The musical numbers have clever lyrics that allow us to glimpse into Rebecca's psyche, creating a strange dichotomy between wanting her to succeed in her romantically motivated goal and wanting her to seek proper treatment for her mental deficiencies. Her co-worker, Paula Proctor, stands on the cusp of that very dichotomy. Paula initially wants to be best friends with Rebecca because she admires her bravery in taking risks to chase after love. Later, Paula sees how problematic Rebecca's feelings toward Josh are and feebly attempts to point her in a healthier direction. It is also Paula, not Rebecca, who sings the quintessential princess song in the show. The song is oddly fitting for Paula because she is an optimistic dreamer despite having lived a difficult life and rocky marriage, which is why she chooses to live vicariously through Rebecca.

There are many subtle nods to princess culture in the show. Greg, the "nice guy" who Rebecca uses as a rebound for her feelings toward Josh, is played by Santino Fontana, who ironically did the voice of Hans in Disney's 2013 Frozen. Greg plays a big role in the first season and the beginning of the second season because he appears to be the better choice for Rebecca romantically. Just like real life, though, it's not quite that simple. He is a complex character who sings several of my favorite songs in the second season. One of my favorite princess voices, Lea Salonga, guest stars in the season 1 finale, where she sings a princess-inspired song from a made-up romance movie from Rebecca's childhood. The movie is clearly a tongue-in-cheek reference to the animated Disney Princess movies of the '90s.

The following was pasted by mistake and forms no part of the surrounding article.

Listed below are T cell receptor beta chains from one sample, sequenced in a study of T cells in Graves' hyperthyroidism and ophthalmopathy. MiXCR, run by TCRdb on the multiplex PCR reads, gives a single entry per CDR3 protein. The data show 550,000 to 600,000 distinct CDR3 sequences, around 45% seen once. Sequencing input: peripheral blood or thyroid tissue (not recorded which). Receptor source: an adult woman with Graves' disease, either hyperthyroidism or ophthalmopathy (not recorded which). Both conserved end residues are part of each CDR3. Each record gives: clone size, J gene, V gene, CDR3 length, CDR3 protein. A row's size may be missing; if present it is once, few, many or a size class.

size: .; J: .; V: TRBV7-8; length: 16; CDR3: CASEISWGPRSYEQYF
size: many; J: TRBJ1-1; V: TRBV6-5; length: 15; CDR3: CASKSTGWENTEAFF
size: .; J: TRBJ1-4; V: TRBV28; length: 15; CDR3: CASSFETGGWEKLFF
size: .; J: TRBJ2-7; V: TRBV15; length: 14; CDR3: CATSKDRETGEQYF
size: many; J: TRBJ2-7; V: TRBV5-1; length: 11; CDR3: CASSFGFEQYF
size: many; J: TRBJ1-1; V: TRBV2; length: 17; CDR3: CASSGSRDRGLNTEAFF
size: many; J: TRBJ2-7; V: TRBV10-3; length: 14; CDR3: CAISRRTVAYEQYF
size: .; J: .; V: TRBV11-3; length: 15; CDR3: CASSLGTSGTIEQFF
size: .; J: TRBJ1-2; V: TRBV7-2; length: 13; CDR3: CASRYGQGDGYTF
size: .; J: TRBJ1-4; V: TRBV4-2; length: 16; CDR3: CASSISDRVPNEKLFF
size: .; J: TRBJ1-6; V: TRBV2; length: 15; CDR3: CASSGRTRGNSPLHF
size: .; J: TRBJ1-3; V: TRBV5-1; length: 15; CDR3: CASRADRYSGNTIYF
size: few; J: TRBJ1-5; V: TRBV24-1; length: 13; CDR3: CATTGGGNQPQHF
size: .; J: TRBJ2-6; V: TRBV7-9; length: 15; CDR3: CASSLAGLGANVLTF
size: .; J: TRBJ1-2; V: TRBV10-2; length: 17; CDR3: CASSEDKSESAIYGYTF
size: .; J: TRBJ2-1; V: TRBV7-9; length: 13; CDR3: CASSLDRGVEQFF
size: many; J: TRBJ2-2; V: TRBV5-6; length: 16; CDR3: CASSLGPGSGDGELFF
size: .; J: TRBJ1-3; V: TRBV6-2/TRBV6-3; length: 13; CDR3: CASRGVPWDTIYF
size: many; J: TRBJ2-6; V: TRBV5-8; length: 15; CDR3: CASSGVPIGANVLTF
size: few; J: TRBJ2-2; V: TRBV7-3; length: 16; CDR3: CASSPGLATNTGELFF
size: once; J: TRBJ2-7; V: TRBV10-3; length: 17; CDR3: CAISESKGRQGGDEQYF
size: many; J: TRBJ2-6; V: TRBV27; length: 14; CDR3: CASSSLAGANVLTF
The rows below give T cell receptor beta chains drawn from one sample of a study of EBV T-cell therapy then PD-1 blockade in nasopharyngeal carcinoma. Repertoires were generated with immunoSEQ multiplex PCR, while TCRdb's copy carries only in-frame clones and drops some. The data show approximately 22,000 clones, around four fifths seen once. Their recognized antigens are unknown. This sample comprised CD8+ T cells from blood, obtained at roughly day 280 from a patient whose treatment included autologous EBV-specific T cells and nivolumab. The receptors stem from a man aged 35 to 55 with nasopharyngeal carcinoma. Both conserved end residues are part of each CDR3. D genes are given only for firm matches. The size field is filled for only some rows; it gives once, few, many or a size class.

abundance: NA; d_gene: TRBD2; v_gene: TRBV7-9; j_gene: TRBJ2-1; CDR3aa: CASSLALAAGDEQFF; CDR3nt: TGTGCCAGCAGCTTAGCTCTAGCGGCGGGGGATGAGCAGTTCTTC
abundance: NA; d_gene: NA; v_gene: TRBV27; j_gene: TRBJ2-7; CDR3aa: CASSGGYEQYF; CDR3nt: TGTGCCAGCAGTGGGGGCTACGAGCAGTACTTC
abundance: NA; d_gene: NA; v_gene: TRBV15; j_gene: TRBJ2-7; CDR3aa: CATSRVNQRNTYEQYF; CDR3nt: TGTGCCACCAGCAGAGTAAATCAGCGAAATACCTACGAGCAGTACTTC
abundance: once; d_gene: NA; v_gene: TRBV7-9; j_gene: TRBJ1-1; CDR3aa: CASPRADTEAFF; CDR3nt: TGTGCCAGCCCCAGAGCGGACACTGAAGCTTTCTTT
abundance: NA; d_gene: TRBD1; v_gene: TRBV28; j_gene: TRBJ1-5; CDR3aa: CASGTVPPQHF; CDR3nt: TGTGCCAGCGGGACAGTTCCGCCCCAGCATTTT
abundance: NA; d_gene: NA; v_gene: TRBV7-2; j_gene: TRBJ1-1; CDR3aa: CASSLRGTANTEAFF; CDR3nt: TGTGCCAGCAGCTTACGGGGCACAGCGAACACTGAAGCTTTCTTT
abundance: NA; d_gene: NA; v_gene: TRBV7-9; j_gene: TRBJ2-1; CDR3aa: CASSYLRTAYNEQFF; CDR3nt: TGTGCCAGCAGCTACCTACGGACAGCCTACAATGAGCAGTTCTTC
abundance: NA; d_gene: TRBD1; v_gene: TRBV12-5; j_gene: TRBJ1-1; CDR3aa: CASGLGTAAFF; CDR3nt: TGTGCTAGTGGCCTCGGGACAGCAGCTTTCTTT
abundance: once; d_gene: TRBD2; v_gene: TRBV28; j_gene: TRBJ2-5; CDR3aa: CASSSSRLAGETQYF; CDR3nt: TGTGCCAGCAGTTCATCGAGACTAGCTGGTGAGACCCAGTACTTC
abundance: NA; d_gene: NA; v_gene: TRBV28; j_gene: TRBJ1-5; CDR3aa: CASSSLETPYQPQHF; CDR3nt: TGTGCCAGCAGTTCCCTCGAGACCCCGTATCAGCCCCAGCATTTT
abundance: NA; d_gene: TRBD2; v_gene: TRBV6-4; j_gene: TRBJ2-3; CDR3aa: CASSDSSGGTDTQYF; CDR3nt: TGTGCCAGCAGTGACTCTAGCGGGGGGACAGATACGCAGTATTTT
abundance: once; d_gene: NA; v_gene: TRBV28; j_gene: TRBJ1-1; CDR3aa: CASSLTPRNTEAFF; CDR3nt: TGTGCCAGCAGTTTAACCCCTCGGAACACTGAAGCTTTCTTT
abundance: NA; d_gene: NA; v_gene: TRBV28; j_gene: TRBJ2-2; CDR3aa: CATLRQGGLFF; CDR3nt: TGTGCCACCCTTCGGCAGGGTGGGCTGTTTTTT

Rebecca also sings a fairy tale-inspired number in the first season called "The Villain in My Own Story" in which she imagines herself as a villainous witch cackling over a cauldron with Josh's girlfriend, Valencia, trapped in a cage. This is an interesting number because it shows that Rebecca has trouble seeing things as anything other than black and white. If she falls in love with someone who is already in love with someone else, she must be the bad guy. Princess stories try to convince us that everyone has only one true love and that anyone who tries to get in the way is the bad guy, even though that is not always the case. Even in "The Little Mermaid," the princess must sacrifice herself when she learns that the prince is already spoken for.

While it's fun to sing songs and dream about romance, sometimes we need a reality check to remind us that life is not always a fairy tale. Crazy Ex-Girlfriend is just the reality check every princess fan needs. It tells a story about a woman we can all relate to who wants to find happiness in a difficult world. The complexities of the characters and plot serve as a reminder that everything in life is not black and white, and things do not always work out the way it seems like they should. After a seven-month hiatus, season 3 is premiering exactly two weeks from today, and I'm looking forward to many more new musical numbers and insights.